• both the mother and the newborn are safe till 42 days of the delivery, and
  • registration of birth has been done

Navjat Shishu Suraksha Karyakram (NSSK) is a programme aimed to train health personnel in basic newborn care and resuscitation, has been launched to address care at birth issues i.e. Prevention of Hypothermia, Prevention of Infection, Early initiation of Breast feeding and Basic Newborn Resuscitation. The objective of this new initiative is to have a trained health personal in Basic newborn care and resuscitation at every delivery point. The training is for 2 days and is expected to reduce neonatal mortality significantly in the country.

Rashtriya Bal Swasthya Karyakram (RBSK) is an important initiative of the Government of India aiming at early identification and early intervention for children from birth to 18 years of age to cover the four “Ds”, viz., defects at birth, deficiencies, diseases, and development delays including disability.

Janani Shishu Suraksha Karyakram (JSSK) provides free entitlements for sick newborns till 30 days after birth that has now been expanded to cover sick infants. 


  • Child mortality rates have plummeted since 1990. Under-five deaths have dropped from 12.7 million per year in 1990 to 5.9 million in 2015.
  • Although the global progress has been substantial, 16,000 children under five still die every day.
  • A child’s chance of survival is still vastly different based on where he or she is born: Sub-Saharan Africa has the highest under-five mortality rate in the world with one child in 12 dying before his or her fifth birthday—more than 12 times higher than the one in 147 averages in high-income countries.
  • The Global Financing Facility(GFF) supports reproductive, maternal, newborn, child and adolescent health (RMNCAH)  The objectives of the GFF, a new financing model, are to achieve measurable and equitable results and close the financing gap for RMNCAH.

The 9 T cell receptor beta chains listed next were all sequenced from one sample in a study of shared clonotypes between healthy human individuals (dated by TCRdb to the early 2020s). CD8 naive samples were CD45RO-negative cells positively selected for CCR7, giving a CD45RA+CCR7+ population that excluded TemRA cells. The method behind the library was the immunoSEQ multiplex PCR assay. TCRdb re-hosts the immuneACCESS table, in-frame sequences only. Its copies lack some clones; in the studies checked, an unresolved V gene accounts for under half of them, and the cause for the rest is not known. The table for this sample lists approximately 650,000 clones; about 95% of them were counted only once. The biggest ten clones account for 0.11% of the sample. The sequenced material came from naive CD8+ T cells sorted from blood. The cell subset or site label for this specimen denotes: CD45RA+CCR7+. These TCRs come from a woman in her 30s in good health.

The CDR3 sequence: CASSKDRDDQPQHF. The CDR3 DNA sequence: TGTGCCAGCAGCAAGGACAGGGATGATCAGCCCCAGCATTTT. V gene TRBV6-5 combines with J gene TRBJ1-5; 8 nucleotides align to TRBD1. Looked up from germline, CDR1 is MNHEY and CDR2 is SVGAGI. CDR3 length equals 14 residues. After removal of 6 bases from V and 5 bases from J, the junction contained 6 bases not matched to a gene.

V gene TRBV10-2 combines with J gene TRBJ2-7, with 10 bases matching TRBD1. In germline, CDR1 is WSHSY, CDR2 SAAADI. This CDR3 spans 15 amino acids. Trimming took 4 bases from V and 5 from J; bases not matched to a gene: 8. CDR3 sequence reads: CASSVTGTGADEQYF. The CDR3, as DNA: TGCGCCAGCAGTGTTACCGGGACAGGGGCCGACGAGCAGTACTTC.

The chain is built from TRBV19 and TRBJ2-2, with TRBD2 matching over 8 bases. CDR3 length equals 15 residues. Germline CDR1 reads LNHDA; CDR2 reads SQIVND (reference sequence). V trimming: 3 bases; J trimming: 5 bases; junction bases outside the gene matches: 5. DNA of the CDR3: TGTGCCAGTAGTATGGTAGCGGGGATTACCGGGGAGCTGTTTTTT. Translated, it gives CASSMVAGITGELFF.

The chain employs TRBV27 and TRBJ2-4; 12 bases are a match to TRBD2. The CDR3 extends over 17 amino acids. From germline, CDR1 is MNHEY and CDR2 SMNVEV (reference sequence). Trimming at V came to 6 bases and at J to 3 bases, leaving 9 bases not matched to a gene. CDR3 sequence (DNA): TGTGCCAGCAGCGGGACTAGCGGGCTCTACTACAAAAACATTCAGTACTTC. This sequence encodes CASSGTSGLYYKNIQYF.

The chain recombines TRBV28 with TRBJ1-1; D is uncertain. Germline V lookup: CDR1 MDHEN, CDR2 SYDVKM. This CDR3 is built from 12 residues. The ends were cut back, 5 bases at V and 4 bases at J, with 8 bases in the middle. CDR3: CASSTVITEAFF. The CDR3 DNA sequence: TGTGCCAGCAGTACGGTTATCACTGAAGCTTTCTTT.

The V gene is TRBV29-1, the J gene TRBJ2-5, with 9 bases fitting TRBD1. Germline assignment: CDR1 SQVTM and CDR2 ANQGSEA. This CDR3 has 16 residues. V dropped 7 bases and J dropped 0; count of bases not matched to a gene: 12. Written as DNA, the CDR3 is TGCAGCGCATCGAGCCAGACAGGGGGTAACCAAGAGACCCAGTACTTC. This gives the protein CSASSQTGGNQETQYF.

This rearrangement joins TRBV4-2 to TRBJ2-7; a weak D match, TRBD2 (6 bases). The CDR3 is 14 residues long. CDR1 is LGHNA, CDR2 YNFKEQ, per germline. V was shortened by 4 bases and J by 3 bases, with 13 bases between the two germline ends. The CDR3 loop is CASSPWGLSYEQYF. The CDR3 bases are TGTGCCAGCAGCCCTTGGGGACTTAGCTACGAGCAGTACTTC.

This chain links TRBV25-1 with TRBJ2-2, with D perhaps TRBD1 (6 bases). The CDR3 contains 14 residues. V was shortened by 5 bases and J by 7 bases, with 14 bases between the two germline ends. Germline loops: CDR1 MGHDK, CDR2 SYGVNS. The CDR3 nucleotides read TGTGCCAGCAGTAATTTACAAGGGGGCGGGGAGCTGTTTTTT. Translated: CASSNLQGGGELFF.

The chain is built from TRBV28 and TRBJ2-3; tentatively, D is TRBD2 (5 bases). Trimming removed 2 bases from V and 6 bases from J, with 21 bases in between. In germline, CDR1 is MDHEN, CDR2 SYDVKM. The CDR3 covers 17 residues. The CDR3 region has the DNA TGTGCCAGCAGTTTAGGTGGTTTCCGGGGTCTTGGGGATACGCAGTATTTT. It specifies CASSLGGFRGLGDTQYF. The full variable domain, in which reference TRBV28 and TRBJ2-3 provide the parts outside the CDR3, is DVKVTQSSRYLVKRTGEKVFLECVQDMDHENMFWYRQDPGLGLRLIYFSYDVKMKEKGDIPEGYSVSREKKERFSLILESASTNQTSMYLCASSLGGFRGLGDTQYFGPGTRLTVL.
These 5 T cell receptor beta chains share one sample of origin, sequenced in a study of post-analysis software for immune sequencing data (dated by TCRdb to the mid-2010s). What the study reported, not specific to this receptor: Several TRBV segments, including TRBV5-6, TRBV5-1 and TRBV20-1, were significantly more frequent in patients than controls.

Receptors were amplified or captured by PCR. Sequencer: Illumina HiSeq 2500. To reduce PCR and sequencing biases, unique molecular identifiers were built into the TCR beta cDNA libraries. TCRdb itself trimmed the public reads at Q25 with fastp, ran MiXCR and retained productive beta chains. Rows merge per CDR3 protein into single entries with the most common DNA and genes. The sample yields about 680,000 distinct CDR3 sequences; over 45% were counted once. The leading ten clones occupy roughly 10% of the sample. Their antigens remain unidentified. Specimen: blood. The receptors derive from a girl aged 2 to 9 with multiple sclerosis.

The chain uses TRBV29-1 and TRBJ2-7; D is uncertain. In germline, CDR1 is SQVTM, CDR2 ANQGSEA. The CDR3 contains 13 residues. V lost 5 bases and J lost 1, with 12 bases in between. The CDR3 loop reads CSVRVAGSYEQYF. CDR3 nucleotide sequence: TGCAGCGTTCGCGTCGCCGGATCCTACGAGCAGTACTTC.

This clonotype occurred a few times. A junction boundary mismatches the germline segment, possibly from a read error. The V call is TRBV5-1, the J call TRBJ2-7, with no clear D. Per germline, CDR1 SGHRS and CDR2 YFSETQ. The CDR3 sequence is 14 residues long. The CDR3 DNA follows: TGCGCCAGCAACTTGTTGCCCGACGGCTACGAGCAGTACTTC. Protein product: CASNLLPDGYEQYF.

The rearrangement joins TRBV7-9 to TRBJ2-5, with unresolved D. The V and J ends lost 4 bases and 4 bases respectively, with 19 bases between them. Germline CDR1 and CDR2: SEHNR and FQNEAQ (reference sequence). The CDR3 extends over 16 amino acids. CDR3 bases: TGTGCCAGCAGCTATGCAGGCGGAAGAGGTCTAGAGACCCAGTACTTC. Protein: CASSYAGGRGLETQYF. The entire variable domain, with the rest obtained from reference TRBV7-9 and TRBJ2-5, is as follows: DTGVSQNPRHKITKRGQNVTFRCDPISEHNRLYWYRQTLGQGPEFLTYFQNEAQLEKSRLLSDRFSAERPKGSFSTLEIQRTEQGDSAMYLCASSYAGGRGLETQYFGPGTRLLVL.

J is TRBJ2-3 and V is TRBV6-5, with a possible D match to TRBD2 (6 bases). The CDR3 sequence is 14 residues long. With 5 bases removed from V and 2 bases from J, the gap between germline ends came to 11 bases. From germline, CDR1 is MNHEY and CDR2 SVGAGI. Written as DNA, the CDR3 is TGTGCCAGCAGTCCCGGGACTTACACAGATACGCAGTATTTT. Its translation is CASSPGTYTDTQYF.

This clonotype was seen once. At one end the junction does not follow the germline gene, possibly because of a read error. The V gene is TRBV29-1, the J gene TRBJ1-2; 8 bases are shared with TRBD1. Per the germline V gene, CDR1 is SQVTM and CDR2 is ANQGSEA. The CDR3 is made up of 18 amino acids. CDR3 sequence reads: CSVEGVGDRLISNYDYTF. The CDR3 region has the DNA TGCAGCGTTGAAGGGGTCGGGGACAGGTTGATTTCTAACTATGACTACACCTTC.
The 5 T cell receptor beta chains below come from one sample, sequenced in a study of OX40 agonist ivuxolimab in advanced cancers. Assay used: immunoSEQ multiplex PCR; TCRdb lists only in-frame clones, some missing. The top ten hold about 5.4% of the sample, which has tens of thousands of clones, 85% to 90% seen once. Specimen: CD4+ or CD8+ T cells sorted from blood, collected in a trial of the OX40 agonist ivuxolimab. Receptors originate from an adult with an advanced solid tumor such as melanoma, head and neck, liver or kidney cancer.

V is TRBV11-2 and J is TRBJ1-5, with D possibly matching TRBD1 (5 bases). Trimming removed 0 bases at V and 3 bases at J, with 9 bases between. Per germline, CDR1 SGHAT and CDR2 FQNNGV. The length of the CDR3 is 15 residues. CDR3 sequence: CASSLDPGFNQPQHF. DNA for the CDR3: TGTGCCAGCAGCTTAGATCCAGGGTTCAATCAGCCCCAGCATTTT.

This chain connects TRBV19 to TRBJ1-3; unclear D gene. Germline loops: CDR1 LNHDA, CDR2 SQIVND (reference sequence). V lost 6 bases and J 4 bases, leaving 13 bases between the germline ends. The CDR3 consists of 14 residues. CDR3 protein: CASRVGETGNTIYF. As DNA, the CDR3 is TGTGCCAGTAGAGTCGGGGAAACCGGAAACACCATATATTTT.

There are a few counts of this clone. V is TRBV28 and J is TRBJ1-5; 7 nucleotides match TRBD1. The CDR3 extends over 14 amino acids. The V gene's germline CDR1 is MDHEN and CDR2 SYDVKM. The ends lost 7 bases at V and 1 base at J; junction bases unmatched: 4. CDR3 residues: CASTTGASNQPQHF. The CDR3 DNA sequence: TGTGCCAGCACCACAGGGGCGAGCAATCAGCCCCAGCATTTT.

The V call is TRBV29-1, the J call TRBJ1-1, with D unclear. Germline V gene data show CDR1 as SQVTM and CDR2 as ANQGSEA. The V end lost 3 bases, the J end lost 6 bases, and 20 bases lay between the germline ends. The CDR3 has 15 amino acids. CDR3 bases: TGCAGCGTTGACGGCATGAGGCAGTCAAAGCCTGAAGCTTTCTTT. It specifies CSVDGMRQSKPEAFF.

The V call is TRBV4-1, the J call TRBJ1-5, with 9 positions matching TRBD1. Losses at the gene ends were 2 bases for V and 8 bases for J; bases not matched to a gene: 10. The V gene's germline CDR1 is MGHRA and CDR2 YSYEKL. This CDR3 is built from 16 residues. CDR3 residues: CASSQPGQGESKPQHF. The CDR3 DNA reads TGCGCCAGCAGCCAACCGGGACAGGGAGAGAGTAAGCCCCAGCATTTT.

• The global paediatric health care products and services market was valued at around US$ 88,000 Mn and US$ 520,000 Mn, respectively, in 2017 and is projected to expand at a CAGR of around 4.5% and 5.5%, respectively, from 2018 to 2026.


  • Size of the Market India has a handful of paediatric centres in spite of having the highest percentage of 0-14 year olds (29% population). There are close to 2,000-plus paediatric beds in India. This translates into a market size of about Rs 1,500 crore. The overall paediatric market in India is about Rs 55,000 crore
  • Growth Rate -The paediatric market is growing at 14-18% per annum.
  • The increase in Out-Of-Pocket (62%) expenses was observed.


  • Low levels of Health Insurance involvement for paediatrics.
  • Developing new Paediatric drugs and  devices, difficulty in keep updating.


  • Increase in the number of paediatric population in India.
  • Shortage of facilities offering super-specialty care treatments.
  • Growing willingness among parents to seek opinions from super-specialists for the treatments of their children.


1. Surya Hospital- Mumbai

Surya Hospitals have been a pioneer in offering modern healthcare services for Women & Children in India since 1985. India’s largest level 3 NICU facility, dedicated neonatal ambulances for free transport of neonates.

  • 200 bedded Single/Twin/Suite/General Occupancy Indoor Facility
  • 20 OPD consulting rooms with multi-speciality consultants
  • 3 fully equipped Ultra-Modern Operation Theatres
  • India’s largest 105 bedded Neonatal Intensive Care Unit (NICU)
  • 14 bedded Paediatric Intensive Care Unit (PICU)
  • 24 hours Paediatric Emergency services